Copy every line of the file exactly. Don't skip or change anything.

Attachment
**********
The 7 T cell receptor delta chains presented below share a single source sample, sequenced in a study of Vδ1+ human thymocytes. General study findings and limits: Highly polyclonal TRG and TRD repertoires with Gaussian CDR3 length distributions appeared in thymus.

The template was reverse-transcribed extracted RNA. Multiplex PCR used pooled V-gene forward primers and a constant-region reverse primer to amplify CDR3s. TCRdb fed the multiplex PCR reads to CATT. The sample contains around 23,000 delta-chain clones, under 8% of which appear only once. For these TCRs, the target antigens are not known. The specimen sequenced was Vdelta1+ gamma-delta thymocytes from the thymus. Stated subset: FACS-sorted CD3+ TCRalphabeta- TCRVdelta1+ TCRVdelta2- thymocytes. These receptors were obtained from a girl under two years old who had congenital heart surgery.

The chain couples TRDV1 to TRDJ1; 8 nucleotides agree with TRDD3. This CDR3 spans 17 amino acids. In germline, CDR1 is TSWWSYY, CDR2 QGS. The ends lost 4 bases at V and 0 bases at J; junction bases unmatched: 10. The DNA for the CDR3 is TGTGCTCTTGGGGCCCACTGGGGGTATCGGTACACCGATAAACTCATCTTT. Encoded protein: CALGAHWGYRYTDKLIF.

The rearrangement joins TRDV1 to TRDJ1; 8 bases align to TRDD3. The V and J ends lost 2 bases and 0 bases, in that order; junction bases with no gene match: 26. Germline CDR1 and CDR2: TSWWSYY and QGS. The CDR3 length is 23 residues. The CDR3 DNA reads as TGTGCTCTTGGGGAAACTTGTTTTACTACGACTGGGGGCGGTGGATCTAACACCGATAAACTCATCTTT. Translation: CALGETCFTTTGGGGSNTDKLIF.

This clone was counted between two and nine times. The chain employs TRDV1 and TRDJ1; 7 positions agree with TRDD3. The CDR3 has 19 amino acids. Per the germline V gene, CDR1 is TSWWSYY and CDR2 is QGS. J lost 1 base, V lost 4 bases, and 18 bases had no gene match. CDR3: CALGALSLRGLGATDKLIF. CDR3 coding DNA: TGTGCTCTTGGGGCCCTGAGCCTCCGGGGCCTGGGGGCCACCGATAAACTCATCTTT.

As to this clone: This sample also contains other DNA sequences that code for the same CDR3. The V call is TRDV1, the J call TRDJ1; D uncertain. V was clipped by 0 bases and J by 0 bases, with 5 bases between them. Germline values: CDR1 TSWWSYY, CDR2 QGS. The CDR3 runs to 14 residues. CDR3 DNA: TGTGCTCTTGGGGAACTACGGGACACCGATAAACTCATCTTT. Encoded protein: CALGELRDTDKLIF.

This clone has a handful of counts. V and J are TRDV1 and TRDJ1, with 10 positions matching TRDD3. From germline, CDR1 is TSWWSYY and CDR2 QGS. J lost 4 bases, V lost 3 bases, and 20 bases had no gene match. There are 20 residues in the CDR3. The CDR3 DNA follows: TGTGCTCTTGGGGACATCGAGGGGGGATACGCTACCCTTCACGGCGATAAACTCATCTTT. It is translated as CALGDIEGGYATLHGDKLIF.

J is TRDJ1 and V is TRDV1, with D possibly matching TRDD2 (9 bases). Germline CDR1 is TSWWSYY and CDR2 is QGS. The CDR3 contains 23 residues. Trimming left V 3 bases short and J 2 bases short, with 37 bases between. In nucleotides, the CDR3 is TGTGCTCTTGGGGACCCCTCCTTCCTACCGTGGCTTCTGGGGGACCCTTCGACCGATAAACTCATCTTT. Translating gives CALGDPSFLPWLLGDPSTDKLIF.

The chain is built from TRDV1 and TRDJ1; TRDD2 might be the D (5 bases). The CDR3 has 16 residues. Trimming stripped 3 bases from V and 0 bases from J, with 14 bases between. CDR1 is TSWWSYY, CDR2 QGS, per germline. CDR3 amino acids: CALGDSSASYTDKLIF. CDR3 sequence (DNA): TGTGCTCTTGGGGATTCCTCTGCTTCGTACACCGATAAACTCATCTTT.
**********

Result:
The 7 T cell receptor delta chains presented below share a single source sample, sequenced in a study of Vδ1+ human thymocytes. General study findings and limits: Highly polyclonal TRG and TRD repertoires with Gaussian CDR3 length distributions appeared in thymus.

The template was reverse-transcribed extracted RNA. Multiplex PCR used pooled V-gene forward primers and a constant-region reverse primer to amplify CDR3s. TCRdb fed the multiplex PCR reads to CATT. The sample contains around 23,000 delta-chain clones, under 8% of which appear only once. For these TCRs, the target antigens are not known. The specimen sequenced was Vdelta1+ gamma-delta thymocytes from the thymus. Stated subset: FACS-sorted CD3+ TCRalphabeta- TCRVdelta1+ TCRVdelta2- thymocytes. These receptors were obtained from a girl under two years old who had congenital heart surgery.

The chain couples TRDV1 to TRDJ1; 8 nucleotides agree with TRDD3. This CDR3 spans 17 amino acids. In germline, CDR1 is TSWWSYY, CDR2 QGS. The ends lost 4 bases at V and 0 bases at J; junction bases unmatched: 10. The DNA for the CDR3 is TGTGCTCTTGGGGCCCACTGGGGGTATCGGTACACCGATAAACTCATCTTT. Encoded protein: CALGAHWGYRYTDKLIF.

The rearrangement joins TRDV1 to TRDJ1; 8 bases align to TRDD3. The V and J ends lost 2 bases and 0 bases, in that order; junction bases with no gene match: 26. Germline CDR1 and CDR2: TSWWSYY and QGS. The CDR3 length is 23 residues. The CDR3 DNA reads as TGTGCTCTTGGGGAAACTTGTTTTACTACGACTGGGGGCGGTGGATCTAACACCGATAAACTCATCTTT. Translation: CALGETCFTTTGGGGSNTDKLIF.

This clone was counted between two and nine times. The chain employs TRDV1 and TRDJ1; 7 positions agree with TRDD3. The CDR3 has 19 amino acids. Per the germline V gene, CDR1 is TSWWSYY and CDR2 is QGS. J lost 1 base, V lost 4 bases, and 18 bases had no gene match. CDR3: CALGALSLRGLGATDKLIF. CDR3 coding DNA: TGTGCTCTTGGGGCCCTGAGCCTCCGGGGCCTGGGGGCCACCGATAAACTCATCTTT.

As to this clone: This sample also contains other DNA sequences that code for the same CDR3. The V call is TRDV1, the J call TRDJ1; D uncertain. V was clipped by 0 bases and J by 0 bases, with 5 bases between them. Germline values: CDR1 TSWWSYY, CDR2 QGS. The CDR3 runs to 14 residues. CDR3 DNA: TGTGCTCTTGGGGAACTACGGGACACCGATAAACTCATCTTT. Encoded protein: CALGELRDTDKLIF.

This clone has a handful of counts. V and J are TRDV1 and TRDJ1, with 10 positions matching TRDD3. From germline, CDR1 is TSWWSYY and CDR2 QGS. J lost 4 bases, V lost 3 bases, and 20 bases had no gene match. There are 20 residues in the CDR3. The CDR3 DNA follows: TGTGCTCTTGGGGACATCGAGGGGGGATACGCTACCCTTCACGGCGATAAACTCATCTTT. It is translated as CALGDIEGGYATLHGDKLIF.

J is TRDJ1 and V is TRDV1, with D possibly matching TRDD2 (9 bases). Germline CDR1 is TSWWSYY and CDR2 is QGS. The CDR3 contains 23 residues. Trimming left V 3 bases short and J 2 bases short, with 37 bases between. In nucleotides, the CDR3 is TGTGCTCTTGGGGACCCCTCCTTCCTACCGTGGCTTCTGGGGGACCCTTCGACCGATAAACTCATCTTT. Translating gives CALGDPSFLPWLLGDPSTDKLIF.

The chain is built from TRDV1 and TRDJ1; TRDD2 might be the D (5 bases). The CDR3 has 16 residues. Trimming stripped 3 bases from V and 0 bases from J, with 14 bases between. CDR1 is TSWWSYY, CDR2 QGS, per germline. CDR3 amino acids: CALGDSSASYTDKLIF. CDR3 sequence (DNA): TGTGCTCTTGGGGATTCCTCTGCTTCGTACACCGATAAACTCATCTTT.